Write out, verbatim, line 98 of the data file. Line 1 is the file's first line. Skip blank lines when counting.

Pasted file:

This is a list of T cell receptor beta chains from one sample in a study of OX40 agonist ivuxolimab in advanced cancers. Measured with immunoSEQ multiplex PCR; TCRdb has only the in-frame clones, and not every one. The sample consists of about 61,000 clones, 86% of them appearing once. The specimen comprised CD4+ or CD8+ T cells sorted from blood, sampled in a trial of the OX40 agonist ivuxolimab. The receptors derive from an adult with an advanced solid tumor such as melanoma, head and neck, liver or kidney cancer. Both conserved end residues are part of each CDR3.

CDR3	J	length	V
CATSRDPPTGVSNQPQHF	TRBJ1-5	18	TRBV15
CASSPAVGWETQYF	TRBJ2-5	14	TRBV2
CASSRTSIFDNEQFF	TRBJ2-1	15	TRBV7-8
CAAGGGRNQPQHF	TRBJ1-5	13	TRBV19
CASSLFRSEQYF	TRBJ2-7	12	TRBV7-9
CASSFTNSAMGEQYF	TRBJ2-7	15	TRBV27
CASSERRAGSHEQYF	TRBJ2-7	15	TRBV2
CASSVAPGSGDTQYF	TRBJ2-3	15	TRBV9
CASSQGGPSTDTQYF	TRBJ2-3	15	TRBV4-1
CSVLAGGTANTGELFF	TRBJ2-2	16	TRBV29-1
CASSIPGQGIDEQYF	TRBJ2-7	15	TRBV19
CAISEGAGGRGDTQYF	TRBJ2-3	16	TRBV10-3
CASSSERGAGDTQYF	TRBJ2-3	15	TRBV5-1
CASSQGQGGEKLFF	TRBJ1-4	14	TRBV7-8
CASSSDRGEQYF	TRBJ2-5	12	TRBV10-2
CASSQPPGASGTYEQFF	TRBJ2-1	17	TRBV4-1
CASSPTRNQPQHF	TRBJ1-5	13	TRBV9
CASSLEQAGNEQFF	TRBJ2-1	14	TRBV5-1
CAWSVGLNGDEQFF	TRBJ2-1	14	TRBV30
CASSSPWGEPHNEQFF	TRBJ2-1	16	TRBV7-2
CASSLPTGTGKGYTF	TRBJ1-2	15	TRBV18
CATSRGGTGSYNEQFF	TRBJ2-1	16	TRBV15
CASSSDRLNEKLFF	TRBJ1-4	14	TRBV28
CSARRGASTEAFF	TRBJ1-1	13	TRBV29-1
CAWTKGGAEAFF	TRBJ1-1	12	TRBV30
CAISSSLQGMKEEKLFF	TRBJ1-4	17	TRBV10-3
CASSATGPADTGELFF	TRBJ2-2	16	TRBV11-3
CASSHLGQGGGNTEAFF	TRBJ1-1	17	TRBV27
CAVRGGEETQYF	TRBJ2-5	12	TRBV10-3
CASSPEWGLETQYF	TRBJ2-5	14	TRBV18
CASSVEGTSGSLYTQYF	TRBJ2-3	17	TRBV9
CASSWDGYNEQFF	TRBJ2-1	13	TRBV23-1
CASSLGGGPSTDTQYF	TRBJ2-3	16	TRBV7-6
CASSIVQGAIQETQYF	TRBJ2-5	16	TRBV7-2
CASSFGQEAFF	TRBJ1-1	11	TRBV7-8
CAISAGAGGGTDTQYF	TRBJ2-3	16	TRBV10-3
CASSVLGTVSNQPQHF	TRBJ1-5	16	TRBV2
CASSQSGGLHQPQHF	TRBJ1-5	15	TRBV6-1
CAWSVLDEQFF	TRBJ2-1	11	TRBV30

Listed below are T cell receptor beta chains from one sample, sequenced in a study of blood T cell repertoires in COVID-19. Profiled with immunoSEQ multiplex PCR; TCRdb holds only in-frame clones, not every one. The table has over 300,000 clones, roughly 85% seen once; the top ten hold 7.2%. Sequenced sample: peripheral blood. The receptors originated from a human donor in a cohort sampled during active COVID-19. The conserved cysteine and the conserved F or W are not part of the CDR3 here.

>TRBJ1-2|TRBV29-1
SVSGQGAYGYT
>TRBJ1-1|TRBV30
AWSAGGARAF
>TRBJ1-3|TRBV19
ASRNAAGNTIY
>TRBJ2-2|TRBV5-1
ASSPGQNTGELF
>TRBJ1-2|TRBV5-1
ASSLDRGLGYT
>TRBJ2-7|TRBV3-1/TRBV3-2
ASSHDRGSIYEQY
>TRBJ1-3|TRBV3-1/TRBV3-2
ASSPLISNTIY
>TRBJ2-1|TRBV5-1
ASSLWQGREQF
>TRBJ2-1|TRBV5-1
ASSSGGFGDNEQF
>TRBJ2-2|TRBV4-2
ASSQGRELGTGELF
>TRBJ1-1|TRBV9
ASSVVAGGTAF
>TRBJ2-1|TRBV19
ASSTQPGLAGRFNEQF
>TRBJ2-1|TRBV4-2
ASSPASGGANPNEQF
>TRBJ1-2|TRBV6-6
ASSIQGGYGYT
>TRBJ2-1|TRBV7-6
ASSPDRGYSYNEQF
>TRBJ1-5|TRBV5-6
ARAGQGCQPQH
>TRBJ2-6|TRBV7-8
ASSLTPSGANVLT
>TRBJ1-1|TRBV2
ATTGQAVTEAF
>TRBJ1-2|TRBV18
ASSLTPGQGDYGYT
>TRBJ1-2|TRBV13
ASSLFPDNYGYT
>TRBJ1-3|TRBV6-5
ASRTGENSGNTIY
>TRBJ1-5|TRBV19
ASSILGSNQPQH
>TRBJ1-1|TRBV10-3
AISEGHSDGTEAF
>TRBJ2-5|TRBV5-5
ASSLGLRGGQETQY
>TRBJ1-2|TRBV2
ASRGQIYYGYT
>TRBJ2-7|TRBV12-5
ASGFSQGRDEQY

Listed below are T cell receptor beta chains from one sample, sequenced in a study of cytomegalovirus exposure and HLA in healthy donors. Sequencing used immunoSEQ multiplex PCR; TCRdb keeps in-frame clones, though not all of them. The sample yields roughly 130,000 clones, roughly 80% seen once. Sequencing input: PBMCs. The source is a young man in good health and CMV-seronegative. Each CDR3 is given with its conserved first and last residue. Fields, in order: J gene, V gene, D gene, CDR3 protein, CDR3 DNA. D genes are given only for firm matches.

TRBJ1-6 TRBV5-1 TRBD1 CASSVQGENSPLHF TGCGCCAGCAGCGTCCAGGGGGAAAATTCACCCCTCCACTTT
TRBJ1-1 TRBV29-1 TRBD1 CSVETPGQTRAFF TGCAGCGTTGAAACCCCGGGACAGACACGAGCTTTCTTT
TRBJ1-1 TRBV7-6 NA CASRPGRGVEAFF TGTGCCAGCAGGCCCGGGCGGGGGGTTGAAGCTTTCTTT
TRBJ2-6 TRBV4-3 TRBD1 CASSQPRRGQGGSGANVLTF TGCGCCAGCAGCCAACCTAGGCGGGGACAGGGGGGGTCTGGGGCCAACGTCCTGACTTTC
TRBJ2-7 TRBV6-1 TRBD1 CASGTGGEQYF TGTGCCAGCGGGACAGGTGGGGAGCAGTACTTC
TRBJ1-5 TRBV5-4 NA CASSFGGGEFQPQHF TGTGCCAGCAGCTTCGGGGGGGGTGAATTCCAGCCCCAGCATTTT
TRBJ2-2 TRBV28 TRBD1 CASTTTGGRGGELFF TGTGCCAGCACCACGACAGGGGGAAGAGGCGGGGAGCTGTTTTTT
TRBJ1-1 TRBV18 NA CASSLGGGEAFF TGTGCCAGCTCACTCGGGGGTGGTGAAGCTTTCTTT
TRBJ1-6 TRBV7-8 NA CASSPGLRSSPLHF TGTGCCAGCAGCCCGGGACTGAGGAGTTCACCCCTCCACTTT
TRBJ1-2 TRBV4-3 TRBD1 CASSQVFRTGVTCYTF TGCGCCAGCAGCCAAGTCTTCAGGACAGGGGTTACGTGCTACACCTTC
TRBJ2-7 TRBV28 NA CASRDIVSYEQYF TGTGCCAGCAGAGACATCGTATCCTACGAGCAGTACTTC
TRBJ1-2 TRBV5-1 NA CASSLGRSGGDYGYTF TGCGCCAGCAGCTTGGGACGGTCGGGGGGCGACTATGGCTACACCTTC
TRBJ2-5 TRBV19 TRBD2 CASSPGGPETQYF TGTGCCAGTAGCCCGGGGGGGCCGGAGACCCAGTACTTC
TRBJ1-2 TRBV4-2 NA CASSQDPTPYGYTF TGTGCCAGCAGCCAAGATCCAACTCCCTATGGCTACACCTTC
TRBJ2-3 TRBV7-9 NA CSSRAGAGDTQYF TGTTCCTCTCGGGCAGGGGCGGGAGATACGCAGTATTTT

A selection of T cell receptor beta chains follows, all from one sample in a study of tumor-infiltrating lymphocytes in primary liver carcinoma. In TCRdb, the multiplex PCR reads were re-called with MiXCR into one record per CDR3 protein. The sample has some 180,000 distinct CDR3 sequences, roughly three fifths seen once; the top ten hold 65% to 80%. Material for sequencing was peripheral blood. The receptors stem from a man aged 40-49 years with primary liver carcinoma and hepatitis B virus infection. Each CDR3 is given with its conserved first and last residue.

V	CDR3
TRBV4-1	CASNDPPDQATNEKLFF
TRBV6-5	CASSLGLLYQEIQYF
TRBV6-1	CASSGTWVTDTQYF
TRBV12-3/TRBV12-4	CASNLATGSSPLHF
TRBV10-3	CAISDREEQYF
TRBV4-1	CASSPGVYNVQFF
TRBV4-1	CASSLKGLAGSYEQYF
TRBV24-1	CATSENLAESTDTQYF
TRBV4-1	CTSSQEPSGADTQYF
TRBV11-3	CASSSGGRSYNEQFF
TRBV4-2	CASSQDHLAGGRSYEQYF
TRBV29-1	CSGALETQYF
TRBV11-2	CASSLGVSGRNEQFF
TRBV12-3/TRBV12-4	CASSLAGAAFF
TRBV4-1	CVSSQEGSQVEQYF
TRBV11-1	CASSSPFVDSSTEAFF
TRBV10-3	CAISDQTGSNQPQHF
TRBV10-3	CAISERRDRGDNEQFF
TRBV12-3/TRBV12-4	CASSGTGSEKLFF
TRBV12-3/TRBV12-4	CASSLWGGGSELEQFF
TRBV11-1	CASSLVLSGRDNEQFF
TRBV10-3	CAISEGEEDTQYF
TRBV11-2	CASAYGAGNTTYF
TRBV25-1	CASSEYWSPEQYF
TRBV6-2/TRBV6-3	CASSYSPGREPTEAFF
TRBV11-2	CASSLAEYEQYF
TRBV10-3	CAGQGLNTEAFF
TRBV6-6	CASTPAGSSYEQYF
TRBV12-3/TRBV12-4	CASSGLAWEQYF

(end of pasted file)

TRBJ1-1 TRBV7-6 NA CASRPGRGVEAFF TGTGCCAGCAGGCCCGGGCGGGGGGTTGAAGCTTTCTTT